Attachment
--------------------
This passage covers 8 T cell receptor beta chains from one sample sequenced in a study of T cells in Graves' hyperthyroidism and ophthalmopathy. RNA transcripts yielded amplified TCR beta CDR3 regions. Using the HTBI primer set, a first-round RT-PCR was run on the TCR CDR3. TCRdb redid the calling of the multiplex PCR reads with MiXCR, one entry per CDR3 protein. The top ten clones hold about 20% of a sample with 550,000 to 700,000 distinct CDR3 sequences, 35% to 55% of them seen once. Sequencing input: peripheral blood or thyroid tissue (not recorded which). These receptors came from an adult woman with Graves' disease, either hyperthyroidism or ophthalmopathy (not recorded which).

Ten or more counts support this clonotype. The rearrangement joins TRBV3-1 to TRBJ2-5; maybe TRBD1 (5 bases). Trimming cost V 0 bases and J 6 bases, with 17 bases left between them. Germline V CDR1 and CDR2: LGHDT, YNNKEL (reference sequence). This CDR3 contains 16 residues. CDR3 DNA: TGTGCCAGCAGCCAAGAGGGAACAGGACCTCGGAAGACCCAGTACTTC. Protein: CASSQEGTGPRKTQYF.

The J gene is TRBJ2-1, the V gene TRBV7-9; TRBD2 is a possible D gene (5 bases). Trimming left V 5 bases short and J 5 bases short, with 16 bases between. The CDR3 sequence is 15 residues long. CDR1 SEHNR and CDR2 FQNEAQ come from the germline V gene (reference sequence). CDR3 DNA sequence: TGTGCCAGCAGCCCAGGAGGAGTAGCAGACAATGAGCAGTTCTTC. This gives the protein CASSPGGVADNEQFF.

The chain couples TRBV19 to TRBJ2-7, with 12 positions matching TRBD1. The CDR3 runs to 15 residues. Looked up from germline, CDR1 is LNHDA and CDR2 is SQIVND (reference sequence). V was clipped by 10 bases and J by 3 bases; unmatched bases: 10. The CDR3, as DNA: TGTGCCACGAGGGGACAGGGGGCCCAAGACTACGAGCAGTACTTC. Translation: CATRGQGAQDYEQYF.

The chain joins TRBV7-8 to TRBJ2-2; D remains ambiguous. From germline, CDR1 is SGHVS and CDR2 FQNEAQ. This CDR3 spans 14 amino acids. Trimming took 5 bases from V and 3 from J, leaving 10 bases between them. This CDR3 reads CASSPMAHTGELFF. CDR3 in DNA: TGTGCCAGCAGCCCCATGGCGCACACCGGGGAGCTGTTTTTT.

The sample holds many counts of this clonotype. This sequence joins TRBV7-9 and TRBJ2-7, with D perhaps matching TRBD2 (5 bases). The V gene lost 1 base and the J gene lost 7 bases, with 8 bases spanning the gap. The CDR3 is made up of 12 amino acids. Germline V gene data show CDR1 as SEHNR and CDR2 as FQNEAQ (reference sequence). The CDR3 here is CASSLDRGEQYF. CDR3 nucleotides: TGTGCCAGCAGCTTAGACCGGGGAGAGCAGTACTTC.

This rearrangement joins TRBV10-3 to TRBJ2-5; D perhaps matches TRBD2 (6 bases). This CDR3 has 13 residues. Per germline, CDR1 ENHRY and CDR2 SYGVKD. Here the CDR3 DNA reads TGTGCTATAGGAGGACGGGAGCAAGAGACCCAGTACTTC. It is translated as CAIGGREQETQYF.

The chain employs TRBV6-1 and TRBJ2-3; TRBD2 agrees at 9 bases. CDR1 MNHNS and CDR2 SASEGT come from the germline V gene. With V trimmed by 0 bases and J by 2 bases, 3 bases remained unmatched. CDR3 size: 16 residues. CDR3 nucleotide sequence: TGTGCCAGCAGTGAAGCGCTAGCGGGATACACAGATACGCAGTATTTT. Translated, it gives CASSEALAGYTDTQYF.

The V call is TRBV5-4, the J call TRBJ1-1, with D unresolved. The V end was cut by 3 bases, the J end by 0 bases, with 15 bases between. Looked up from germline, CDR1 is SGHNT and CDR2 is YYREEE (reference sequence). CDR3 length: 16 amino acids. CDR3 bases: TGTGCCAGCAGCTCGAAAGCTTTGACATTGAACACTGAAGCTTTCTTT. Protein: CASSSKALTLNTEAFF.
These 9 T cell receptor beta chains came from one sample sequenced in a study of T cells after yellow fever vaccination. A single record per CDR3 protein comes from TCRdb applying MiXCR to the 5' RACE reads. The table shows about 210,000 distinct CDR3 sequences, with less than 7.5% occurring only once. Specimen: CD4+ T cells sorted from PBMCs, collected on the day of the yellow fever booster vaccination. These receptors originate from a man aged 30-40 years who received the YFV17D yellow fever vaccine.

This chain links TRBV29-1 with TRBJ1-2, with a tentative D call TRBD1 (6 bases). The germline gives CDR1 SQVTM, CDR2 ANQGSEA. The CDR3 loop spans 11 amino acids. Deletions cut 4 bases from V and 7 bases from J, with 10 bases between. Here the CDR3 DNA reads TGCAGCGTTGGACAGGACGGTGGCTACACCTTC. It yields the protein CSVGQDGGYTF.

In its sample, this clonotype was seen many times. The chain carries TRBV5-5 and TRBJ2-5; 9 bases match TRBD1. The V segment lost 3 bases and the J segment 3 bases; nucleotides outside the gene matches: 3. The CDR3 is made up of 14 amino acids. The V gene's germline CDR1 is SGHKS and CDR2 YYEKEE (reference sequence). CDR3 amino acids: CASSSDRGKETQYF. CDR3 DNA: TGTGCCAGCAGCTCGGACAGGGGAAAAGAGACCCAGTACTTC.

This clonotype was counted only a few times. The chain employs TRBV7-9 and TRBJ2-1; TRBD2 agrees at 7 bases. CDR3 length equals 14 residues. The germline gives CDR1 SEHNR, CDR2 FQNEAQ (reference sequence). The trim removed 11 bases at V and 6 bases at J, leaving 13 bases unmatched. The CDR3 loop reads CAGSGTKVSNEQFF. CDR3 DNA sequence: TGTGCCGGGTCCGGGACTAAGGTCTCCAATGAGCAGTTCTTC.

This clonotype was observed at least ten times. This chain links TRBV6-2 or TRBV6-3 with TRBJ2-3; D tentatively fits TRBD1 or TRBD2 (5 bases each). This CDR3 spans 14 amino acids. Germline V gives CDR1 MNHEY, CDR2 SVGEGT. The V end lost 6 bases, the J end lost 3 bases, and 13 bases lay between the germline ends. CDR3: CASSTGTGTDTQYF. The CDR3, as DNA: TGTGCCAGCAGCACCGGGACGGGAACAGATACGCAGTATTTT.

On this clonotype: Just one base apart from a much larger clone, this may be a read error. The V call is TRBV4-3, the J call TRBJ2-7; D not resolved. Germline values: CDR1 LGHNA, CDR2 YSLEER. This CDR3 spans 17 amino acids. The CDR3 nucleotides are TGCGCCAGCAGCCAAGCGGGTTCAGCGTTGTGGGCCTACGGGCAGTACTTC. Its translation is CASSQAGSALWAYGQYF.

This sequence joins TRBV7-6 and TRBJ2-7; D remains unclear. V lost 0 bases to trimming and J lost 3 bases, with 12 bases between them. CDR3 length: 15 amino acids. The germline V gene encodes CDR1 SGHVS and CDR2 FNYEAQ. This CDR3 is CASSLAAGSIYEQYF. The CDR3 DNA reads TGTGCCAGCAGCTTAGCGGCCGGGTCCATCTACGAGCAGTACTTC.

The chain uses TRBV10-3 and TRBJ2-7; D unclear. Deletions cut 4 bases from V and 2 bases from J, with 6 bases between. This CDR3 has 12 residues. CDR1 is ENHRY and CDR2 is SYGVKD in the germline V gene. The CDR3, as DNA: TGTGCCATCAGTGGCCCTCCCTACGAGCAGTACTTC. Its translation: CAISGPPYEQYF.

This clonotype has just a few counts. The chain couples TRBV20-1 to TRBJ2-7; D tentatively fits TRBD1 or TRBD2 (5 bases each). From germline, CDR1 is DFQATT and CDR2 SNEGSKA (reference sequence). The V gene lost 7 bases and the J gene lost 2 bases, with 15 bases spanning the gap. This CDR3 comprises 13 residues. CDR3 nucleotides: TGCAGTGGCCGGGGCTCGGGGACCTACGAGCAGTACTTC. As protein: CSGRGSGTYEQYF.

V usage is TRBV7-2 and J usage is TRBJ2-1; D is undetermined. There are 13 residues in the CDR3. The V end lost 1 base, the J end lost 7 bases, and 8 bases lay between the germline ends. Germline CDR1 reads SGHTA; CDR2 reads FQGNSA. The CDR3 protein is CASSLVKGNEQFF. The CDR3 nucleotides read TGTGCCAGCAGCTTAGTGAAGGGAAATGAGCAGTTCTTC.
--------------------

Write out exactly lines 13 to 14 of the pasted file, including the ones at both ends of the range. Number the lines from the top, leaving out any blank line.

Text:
This clonotype was counted only a few times. The chain employs TRBV7-9 and TRBJ2-1; TRBD2 agrees at 7 bases. CDR3 length equals 14 residues. The germline gives CDR1 SEHNR, CDR2 FQNEAQ (reference sequence). The trim removed 11 bases at V and 6 bases at J, leaving 13 bases unmatched. The CDR3 loop reads CAGSGTKVSNEQFF. CDR3 DNA sequence: TGTGCCGGGTCCGGGACTAAGGTCTCCAATGAGCAGTTCTTC.

This clonotype was observed at least ten times. This chain links TRBV6-2 or TRBV6-3 with TRBJ2-3; D tentatively fits TRBD1 or TRBD2 (5 bases each). This CDR3 spans 14 amino acids. Germline V gives CDR1 MNHEY, CDR2 SVGEGT. The V end lost 6 bases, the J end lost 3 bases, and 13 bases lay between the germline ends. CDR3: CASSTGTGTDTQYF. The CDR3, as DNA: TGTGCCAGCAGCACCGGGACGGGAACAGATACGCAGTATTTT.